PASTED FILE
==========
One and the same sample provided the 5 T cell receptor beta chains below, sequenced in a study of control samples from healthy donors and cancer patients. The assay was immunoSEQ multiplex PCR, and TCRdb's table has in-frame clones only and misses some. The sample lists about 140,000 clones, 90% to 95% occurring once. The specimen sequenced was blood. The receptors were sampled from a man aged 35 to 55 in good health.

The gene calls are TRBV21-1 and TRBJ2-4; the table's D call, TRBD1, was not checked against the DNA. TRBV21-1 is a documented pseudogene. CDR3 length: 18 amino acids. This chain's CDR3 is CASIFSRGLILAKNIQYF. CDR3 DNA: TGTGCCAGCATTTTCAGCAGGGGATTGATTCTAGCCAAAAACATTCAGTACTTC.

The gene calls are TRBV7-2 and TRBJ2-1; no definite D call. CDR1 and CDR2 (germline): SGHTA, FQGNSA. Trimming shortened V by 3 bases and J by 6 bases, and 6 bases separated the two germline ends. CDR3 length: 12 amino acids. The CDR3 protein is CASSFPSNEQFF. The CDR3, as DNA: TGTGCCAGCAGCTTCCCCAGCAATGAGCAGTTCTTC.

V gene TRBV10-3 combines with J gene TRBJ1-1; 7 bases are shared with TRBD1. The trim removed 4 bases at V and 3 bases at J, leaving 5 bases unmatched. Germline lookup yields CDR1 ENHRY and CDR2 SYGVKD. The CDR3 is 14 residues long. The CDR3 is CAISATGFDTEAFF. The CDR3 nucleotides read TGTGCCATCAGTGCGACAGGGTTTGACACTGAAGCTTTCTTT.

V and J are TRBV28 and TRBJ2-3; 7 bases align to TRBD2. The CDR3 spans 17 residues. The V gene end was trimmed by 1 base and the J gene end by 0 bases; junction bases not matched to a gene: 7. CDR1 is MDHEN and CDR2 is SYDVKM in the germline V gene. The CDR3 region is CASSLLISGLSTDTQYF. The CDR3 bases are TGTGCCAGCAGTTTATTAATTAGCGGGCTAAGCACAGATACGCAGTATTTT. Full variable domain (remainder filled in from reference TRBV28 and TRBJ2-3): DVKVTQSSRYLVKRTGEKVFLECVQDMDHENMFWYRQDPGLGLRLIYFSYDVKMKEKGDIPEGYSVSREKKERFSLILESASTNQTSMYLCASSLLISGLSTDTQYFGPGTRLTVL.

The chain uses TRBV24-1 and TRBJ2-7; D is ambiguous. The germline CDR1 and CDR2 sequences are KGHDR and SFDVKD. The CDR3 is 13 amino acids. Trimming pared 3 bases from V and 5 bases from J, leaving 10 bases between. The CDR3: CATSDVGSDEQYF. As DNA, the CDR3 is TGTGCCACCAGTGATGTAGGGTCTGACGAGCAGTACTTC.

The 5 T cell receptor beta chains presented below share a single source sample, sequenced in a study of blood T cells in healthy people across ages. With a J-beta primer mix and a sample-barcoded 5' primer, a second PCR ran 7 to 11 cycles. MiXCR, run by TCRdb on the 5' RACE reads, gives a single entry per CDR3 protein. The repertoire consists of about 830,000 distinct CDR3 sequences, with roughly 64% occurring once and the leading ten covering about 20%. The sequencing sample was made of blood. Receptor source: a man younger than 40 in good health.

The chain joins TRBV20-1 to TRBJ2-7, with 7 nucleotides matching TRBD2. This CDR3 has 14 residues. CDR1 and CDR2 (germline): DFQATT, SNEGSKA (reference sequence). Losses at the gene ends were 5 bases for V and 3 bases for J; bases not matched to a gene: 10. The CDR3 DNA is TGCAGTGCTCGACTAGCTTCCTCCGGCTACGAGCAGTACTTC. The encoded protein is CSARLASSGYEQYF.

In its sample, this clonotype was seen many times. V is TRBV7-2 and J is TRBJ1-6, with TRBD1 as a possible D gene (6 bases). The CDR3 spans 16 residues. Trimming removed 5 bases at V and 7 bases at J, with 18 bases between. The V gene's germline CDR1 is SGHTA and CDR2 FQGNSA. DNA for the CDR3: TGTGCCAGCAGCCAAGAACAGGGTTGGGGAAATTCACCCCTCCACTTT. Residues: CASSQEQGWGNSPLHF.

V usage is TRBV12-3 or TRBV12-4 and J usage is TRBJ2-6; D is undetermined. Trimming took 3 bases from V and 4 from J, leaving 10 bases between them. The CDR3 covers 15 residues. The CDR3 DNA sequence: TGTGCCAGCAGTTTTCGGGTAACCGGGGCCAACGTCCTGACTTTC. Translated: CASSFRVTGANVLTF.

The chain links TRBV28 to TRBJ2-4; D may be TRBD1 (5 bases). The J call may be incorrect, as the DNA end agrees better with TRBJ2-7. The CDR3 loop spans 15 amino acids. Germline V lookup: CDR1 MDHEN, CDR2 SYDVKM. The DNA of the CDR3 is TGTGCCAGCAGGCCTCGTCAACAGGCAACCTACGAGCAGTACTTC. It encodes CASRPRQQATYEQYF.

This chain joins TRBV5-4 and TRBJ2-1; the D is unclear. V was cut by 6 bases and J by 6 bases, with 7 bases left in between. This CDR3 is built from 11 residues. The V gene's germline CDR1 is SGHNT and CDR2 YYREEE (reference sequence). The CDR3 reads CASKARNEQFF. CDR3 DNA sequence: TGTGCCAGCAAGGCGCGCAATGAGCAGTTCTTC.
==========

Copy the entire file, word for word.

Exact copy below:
One and the same sample provided the 5 T cell receptor beta chains below, sequenced in a study of control samples from healthy donors and cancer patients. The assay was immunoSEQ multiplex PCR, and TCRdb's table has in-frame clones only and misses some. The sample lists about 140,000 clones, 90% to 95% occurring once. The specimen sequenced was blood. The receptors were sampled from a man aged 35 to 55 in good health.

The gene calls are TRBV21-1 and TRBJ2-4; the table's D call, TRBD1, was not checked against the DNA. TRBV21-1 is a documented pseudogene. CDR3 length: 18 amino acids. This chain's CDR3 is CASIFSRGLILAKNIQYF. CDR3 DNA: TGTGCCAGCATTTTCAGCAGGGGATTGATTCTAGCCAAAAACATTCAGTACTTC.

The gene calls are TRBV7-2 and TRBJ2-1; no definite D call. CDR1 and CDR2 (germline): SGHTA, FQGNSA. Trimming shortened V by 3 bases and J by 6 bases, and 6 bases separated the two germline ends. CDR3 length: 12 amino acids. The CDR3 protein is CASSFPSNEQFF. The CDR3, as DNA: TGTGCCAGCAGCTTCCCCAGCAATGAGCAGTTCTTC.

V gene TRBV10-3 combines with J gene TRBJ1-1; 7 bases are shared with TRBD1. The trim removed 4 bases at V and 3 bases at J, leaving 5 bases unmatched. Germline lookup yields CDR1 ENHRY and CDR2 SYGVKD. The CDR3 is 14 residues long. The CDR3 is CAISATGFDTEAFF. The CDR3 nucleotides read TGTGCCATCAGTGCGACAGGGTTTGACACTGAAGCTTTCTTT.

V and J are TRBV28 and TRBJ2-3; 7 bases align to TRBD2. The CDR3 spans 17 residues. The V gene end was trimmed by 1 base and the J gene end by 0 bases; junction bases not matched to a gene: 7. CDR1 is MDHEN and CDR2 is SYDVKM in the germline V gene. The CDR3 region is CASSLLISGLSTDTQYF. The CDR3 bases are TGTGCCAGCAGTTTATTAATTAGCGGGCTAAGCACAGATACGCAGTATTTT. Full variable domain (remainder filled in from reference TRBV28 and TRBJ2-3): DVKVTQSSRYLVKRTGEKVFLECVQDMDHENMFWYRQDPGLGLRLIYFSYDVKMKEKGDIPEGYSVSREKKERFSLILESASTNQTSMYLCASSLLISGLSTDTQYFGPGTRLTVL.

The chain uses TRBV24-1 and TRBJ2-7; D is ambiguous. The germline CDR1 and CDR2 sequences are KGHDR and SFDVKD. The CDR3 is 13 amino acids. Trimming pared 3 bases from V and 5 bases from J, leaving 10 bases between. The CDR3: CATSDVGSDEQYF. As DNA, the CDR3 is TGTGCCACCAGTGATGTAGGGTCTGACGAGCAGTACTTC.

The 5 T cell receptor beta chains presented below share a single source sample, sequenced in a study of blood T cells in healthy people across ages. With a J-beta primer mix and a sample-barcoded 5' primer, a second PCR ran 7 to 11 cycles. MiXCR, run by TCRdb on the 5' RACE reads, gives a single entry per CDR3 protein. The repertoire consists of about 830,000 distinct CDR3 sequences, with roughly 64% occurring once and the leading ten covering about 20%. The sequencing sample was made of blood. Receptor source: a man younger than 40 in good health.

The chain joins TRBV20-1 to TRBJ2-7, with 7 nucleotides matching TRBD2. This CDR3 has 14 residues. CDR1 and CDR2 (germline): DFQATT, SNEGSKA (reference sequence). Losses at the gene ends were 5 bases for V and 3 bases for J; bases not matched to a gene: 10. The CDR3 DNA is TGCAGTGCTCGACTAGCTTCCTCCGGCTACGAGCAGTACTTC. The encoded protein is CSARLASSGYEQYF.

In its sample, this clonotype was seen many times. V is TRBV7-2 and J is TRBJ1-6, with TRBD1 as a possible D gene (6 bases). The CDR3 spans 16 residues. Trimming removed 5 bases at V and 7 bases at J, with 18 bases between. The V gene's germline CDR1 is SGHTA and CDR2 FQGNSA. DNA for the CDR3: TGTGCCAGCAGCCAAGAACAGGGTTGGGGAAATTCACCCCTCCACTTT. Residues: CASSQEQGWGNSPLHF.

V usage is TRBV12-3 or TRBV12-4 and J usage is TRBJ2-6; D is undetermined. Trimming took 3 bases from V and 4 from J, leaving 10 bases between them. The CDR3 covers 15 residues. The CDR3 DNA sequence: TGTGCCAGCAGTTTTCGGGTAACCGGGGCCAACGTCCTGACTTTC. Translated: CASSFRVTGANVLTF.

The chain links TRBV28 to TRBJ2-4; D may be TRBD1 (5 bases). The J call may be incorrect, as the DNA end agrees better with TRBJ2-7. The CDR3 loop spans 15 amino acids. Germline V lookup: CDR1 MDHEN, CDR2 SYDVKM. The DNA of the CDR3 is TGTGCCAGCAGGCCTCGTCAACAGGCAACCTACGAGCAGTACTTC. It encodes CASRPRQQATYEQYF.

This chain joins TRBV5-4 and TRBJ2-1; the D is unclear. V was cut by 6 bases and J by 6 bases, with 7 bases left in between. This CDR3 is built from 11 residues. The V gene's germline CDR1 is SGHNT and CDR2 YYREEE (reference sequence). The CDR3 reads CASKARNEQFF. CDR3 DNA sequence: TGTGCCAGCAAGGCGCGCAATGAGCAGTTCTTC.